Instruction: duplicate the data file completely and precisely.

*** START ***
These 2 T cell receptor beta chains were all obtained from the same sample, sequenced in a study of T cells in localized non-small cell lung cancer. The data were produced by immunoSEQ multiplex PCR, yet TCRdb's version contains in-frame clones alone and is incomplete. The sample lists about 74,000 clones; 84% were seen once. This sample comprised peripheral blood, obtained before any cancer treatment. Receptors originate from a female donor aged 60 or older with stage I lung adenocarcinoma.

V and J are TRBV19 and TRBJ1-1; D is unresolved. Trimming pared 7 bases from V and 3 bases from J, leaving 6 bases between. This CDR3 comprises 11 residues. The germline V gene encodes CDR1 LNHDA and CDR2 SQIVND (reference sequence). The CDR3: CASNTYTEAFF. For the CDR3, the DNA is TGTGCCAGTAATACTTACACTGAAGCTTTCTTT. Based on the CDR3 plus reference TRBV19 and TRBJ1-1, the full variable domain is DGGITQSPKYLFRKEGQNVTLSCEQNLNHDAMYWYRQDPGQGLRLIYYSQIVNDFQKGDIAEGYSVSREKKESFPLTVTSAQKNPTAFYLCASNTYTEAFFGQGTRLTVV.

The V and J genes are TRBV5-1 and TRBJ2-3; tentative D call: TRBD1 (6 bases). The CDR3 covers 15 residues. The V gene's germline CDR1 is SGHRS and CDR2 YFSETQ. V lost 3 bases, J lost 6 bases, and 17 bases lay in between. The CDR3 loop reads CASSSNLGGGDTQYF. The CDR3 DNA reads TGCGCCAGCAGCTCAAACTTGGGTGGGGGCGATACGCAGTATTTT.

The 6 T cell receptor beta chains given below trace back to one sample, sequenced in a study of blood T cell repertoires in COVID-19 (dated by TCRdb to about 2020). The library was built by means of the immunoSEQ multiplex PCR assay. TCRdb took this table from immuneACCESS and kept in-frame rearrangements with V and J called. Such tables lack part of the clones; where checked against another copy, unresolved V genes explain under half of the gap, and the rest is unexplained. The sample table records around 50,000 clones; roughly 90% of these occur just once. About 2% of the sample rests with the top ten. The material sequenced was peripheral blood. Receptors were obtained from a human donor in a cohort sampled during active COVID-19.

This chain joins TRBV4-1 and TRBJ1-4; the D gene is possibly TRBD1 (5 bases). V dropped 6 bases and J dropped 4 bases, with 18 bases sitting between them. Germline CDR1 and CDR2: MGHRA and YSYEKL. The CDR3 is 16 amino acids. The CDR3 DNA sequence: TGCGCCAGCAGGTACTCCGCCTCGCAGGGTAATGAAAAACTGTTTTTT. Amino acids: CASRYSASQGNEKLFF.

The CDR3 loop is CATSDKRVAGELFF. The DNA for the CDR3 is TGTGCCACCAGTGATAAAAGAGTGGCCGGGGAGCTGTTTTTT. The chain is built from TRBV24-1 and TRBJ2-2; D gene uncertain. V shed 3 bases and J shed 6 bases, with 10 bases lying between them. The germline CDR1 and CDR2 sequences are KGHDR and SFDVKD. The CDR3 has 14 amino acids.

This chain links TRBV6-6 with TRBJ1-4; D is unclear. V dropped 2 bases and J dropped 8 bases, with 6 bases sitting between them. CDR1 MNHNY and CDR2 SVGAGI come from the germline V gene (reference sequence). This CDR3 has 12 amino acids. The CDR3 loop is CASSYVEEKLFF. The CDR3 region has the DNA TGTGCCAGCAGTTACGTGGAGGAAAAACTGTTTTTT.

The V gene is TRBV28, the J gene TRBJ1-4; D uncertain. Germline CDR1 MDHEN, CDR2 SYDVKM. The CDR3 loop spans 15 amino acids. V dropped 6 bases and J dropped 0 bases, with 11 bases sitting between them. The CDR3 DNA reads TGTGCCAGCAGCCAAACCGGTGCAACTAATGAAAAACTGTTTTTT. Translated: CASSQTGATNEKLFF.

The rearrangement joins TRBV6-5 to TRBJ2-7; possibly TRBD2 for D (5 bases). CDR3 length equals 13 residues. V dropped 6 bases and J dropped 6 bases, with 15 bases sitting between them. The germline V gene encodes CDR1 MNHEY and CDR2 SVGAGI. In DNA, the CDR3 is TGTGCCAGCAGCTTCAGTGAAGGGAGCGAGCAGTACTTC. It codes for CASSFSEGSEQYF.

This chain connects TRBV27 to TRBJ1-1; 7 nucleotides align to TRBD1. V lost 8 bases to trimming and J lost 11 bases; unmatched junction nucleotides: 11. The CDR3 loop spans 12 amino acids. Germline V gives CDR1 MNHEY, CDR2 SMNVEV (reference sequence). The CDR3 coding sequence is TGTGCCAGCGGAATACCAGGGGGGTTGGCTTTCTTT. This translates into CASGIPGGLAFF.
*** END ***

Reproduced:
These 2 T cell receptor beta chains were all obtained from the same sample, sequenced in a study of T cells in localized non-small cell lung cancer. The data were produced by immunoSEQ multiplex PCR, yet TCRdb's version contains in-frame clones alone and is incomplete. The sample lists about 74,000 clones; 84% were seen once. This sample comprised peripheral blood, obtained before any cancer treatment. Receptors originate from a female donor aged 60 or older with stage I lung adenocarcinoma.

V and J are TRBV19 and TRBJ1-1; D is unresolved. Trimming pared 7 bases from V and 3 bases from J, leaving 6 bases between. This CDR3 comprises 11 residues. The germline V gene encodes CDR1 LNHDA and CDR2 SQIVND (reference sequence). The CDR3: CASNTYTEAFF. For the CDR3, the DNA is TGTGCCAGTAATACTTACACTGAAGCTTTCTTT. Based on the CDR3 plus reference TRBV19 and TRBJ1-1, the full variable domain is DGGITQSPKYLFRKEGQNVTLSCEQNLNHDAMYWYRQDPGQGLRLIYYSQIVNDFQKGDIAEGYSVSREKKESFPLTVTSAQKNPTAFYLCASNTYTEAFFGQGTRLTVV.

The V and J genes are TRBV5-1 and TRBJ2-3; tentative D call: TRBD1 (6 bases). The CDR3 covers 15 residues. The V gene's germline CDR1 is SGHRS and CDR2 YFSETQ. V lost 3 bases, J lost 6 bases, and 17 bases lay in between. The CDR3 loop reads CASSSNLGGGDTQYF. The CDR3 DNA reads TGCGCCAGCAGCTCAAACTTGGGTGGGGGCGATACGCAGTATTTT.

The 6 T cell receptor beta chains given below trace back to one sample, sequenced in a study of blood T cell repertoires in COVID-19 (dated by TCRdb to about 2020). The library was built by means of the immunoSEQ multiplex PCR assay. TCRdb took this table from immuneACCESS and kept in-frame rearrangements with V and J called. Such tables lack part of the clones; where checked against another copy, unresolved V genes explain under half of the gap, and the rest is unexplained. The sample table records around 50,000 clones; roughly 90% of these occur just once. About 2% of the sample rests with the top ten. The material sequenced was peripheral blood. Receptors were obtained from a human donor in a cohort sampled during active COVID-19.

This chain joins TRBV4-1 and TRBJ1-4; the D gene is possibly TRBD1 (5 bases). V dropped 6 bases and J dropped 4 bases, with 18 bases sitting between them. Germline CDR1 and CDR2: MGHRA and YSYEKL. The CDR3 is 16 amino acids. The CDR3 DNA sequence: TGCGCCAGCAGGTACTCCGCCTCGCAGGGTAATGAAAAACTGTTTTTT. Amino acids: CASRYSASQGNEKLFF.

The CDR3 loop is CATSDKRVAGELFF. The DNA for the CDR3 is TGTGCCACCAGTGATAAAAGAGTGGCCGGGGAGCTGTTTTTT. The chain is built from TRBV24-1 and TRBJ2-2; D gene uncertain. V shed 3 bases and J shed 6 bases, with 10 bases lying between them. The germline CDR1 and CDR2 sequences are KGHDR and SFDVKD. The CDR3 has 14 amino acids.

This chain links TRBV6-6 with TRBJ1-4; D is unclear. V dropped 2 bases and J dropped 8 bases, with 6 bases sitting between them. CDR1 MNHNY and CDR2 SVGAGI come from the germline V gene (reference sequence). This CDR3 has 12 amino acids. The CDR3 loop is CASSYVEEKLFF. The CDR3 region has the DNA TGTGCCAGCAGTTACGTGGAGGAAAAACTGTTTTTT.

The V gene is TRBV28, the J gene TRBJ1-4; D uncertain. Germline CDR1 MDHEN, CDR2 SYDVKM. The CDR3 loop spans 15 amino acids. V dropped 6 bases and J dropped 0 bases, with 11 bases sitting between them. The CDR3 DNA reads TGTGCCAGCAGCCAAACCGGTGCAACTAATGAAAAACTGTTTTTT. Translated: CASSQTGATNEKLFF.

The rearrangement joins TRBV6-5 to TRBJ2-7; possibly TRBD2 for D (5 bases). CDR3 length equals 13 residues. V dropped 6 bases and J dropped 6 bases, with 15 bases sitting between them. The germline V gene encodes CDR1 MNHEY and CDR2 SVGAGI. In DNA, the CDR3 is TGTGCCAGCAGCTTCAGTGAAGGGAGCGAGCAGTACTTC. It codes for CASSFSEGSEQYF.

This chain connects TRBV27 to TRBJ1-1; 7 nucleotides align to TRBD1. V lost 8 bases to trimming and J lost 11 bases; unmatched junction nucleotides: 11. The CDR3 loop spans 12 amino acids. Germline V gives CDR1 MNHEY, CDR2 SMNVEV (reference sequence). The CDR3 coding sequence is TGTGCCAGCGGAATACCAGGGGGGTTGGCTTTCTTT. This translates into CASGIPGGLAFF.